As an example of the constraints put on the media so that reporting the government cheating will not be possible, journalists covering the election will not be allowed to use motorbikes on election day. In 10 previous elections, motorbikes were okay. Journalists must have accreditation from the Election Commission (EC) to enter polling centers. No live broadcasting will be allowed from those centers. Obviously, the EC will have the ability to ensure only friendly journalists are accredited. Reports that I get from the field are quite drastic. The politicized and partisan police are arresting many opposition candidates on spurious charges. Other opposition candidates have been attacked either by police or by party activists while police stand by, so normal campaigning is impossible.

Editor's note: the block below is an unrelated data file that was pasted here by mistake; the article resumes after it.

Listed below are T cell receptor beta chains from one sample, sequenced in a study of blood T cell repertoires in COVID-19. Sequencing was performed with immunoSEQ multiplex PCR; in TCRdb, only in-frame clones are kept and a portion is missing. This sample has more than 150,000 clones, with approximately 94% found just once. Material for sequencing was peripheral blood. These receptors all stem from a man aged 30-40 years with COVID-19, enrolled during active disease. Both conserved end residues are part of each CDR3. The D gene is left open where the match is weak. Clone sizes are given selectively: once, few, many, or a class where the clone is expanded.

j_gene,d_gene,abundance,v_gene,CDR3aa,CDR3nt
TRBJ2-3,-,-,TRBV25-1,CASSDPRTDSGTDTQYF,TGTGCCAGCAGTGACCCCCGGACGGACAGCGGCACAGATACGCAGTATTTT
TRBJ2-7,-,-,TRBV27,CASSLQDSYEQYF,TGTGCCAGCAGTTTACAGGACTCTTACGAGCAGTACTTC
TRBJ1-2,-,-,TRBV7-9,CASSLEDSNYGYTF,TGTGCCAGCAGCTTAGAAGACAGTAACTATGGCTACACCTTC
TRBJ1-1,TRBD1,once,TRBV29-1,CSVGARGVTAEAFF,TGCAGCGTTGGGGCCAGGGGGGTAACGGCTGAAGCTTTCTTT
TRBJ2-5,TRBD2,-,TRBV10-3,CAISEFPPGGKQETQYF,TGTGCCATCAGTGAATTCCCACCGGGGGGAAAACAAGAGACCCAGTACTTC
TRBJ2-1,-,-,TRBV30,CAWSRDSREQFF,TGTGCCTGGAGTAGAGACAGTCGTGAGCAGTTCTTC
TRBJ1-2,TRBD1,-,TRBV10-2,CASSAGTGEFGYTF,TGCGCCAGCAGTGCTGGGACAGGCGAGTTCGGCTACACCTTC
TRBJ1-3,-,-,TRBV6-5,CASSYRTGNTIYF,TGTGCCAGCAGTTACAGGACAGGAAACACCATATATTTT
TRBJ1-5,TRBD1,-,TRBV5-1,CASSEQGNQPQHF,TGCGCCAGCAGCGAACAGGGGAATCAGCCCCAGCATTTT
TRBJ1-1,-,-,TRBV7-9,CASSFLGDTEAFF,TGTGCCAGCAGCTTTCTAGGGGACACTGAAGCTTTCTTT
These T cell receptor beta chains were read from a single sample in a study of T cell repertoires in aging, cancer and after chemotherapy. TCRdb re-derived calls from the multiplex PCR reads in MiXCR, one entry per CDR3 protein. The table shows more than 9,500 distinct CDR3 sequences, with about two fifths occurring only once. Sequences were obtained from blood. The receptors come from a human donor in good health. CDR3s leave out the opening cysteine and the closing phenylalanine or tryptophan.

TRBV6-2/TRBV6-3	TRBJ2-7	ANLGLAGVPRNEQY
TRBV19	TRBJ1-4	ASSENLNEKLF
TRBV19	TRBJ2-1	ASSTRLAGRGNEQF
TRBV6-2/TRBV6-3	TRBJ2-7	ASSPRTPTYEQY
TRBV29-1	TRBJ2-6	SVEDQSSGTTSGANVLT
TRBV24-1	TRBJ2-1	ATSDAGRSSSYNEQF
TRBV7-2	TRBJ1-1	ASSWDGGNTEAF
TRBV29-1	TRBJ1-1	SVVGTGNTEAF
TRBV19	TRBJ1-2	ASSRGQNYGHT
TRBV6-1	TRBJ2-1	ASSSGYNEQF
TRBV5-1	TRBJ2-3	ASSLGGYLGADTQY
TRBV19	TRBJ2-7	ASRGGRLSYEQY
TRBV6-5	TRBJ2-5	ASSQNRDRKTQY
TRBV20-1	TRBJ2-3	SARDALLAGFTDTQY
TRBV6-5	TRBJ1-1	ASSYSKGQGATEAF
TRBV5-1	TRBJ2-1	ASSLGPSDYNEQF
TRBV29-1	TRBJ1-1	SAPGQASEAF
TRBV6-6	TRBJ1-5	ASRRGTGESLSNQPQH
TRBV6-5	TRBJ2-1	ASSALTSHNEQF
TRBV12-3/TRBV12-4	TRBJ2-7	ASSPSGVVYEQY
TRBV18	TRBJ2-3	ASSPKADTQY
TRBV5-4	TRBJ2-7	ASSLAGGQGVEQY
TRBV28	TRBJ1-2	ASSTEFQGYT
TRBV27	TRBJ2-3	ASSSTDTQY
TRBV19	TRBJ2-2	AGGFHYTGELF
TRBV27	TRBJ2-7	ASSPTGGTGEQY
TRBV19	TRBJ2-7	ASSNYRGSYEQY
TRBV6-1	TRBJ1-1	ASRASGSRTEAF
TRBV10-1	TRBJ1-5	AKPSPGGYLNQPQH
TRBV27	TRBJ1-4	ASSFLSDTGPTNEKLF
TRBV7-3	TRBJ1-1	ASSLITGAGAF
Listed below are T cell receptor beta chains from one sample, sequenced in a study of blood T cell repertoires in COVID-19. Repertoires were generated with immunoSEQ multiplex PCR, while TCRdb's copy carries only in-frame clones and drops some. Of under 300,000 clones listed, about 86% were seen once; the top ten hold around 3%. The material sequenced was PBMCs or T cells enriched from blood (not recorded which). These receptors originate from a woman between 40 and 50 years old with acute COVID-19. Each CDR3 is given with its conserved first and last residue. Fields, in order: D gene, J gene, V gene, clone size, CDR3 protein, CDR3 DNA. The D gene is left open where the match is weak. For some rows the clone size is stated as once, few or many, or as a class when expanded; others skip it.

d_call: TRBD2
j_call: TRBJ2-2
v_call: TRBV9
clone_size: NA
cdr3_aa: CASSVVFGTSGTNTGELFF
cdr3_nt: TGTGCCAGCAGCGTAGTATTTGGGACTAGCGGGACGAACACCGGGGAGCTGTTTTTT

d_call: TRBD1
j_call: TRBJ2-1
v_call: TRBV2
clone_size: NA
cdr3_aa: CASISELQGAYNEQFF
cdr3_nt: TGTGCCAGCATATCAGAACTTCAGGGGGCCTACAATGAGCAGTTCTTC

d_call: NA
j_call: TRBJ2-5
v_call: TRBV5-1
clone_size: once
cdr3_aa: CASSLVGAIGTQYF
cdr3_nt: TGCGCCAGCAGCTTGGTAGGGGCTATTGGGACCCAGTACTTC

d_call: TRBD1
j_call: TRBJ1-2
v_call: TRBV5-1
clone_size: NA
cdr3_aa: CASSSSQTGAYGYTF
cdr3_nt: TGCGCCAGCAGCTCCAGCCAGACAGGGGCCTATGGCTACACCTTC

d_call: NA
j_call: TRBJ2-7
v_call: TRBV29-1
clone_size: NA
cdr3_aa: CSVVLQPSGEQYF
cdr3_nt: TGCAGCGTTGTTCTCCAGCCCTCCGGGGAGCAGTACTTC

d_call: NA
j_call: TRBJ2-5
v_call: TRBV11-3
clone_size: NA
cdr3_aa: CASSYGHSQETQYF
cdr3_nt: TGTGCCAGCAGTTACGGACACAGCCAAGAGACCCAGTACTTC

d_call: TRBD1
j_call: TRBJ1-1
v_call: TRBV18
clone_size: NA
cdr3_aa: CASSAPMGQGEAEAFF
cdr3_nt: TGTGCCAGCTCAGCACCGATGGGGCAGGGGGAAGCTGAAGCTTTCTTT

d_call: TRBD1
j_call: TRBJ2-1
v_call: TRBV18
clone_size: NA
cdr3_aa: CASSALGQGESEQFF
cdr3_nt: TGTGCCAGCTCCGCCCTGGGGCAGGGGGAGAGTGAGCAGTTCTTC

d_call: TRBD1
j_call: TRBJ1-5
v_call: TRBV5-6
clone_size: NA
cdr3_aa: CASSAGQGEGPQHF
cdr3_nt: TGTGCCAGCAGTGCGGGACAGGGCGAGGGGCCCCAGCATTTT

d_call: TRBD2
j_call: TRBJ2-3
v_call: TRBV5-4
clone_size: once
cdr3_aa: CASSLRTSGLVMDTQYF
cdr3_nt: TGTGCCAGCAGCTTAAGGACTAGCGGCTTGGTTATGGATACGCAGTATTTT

Fear is being spread by the government goons particularly in rural areas and particularly among women, so they will be afraid to go out to vote. Finally, there will be very few foreign observers because of government actions or its failure to agree to conditions that would allow for valid observation. The US announced only yesterday that it would not send the 30+ observers it had planned to send because the government would not agree to meet the generally recognized conditions that allow observers to really observe.

Finally, an item that may also interest Pakistanis: I was sent today (very timely) a copy of an article in the Indian Press with the titleBangladesh is the Mirror Image of Pakistan. The reference, though from a Bangladeshi refugee from Sheikh Hasina’s repression, cannot have meant other than this crooked election in Bangladesh is remarkably similar to the recent also very questionable election in Pakistan. So, when these two South Asian authoritarian countries claim to be democracies, what can we say but “Bah humbug?”

The author is a Senior Scholar at the Woodrow Wilson Center in Washington DC, and a former US diplomat who was Ambassador to Pakistan and Bangladesh

The article appeared in the Friday Times on 27 December 2018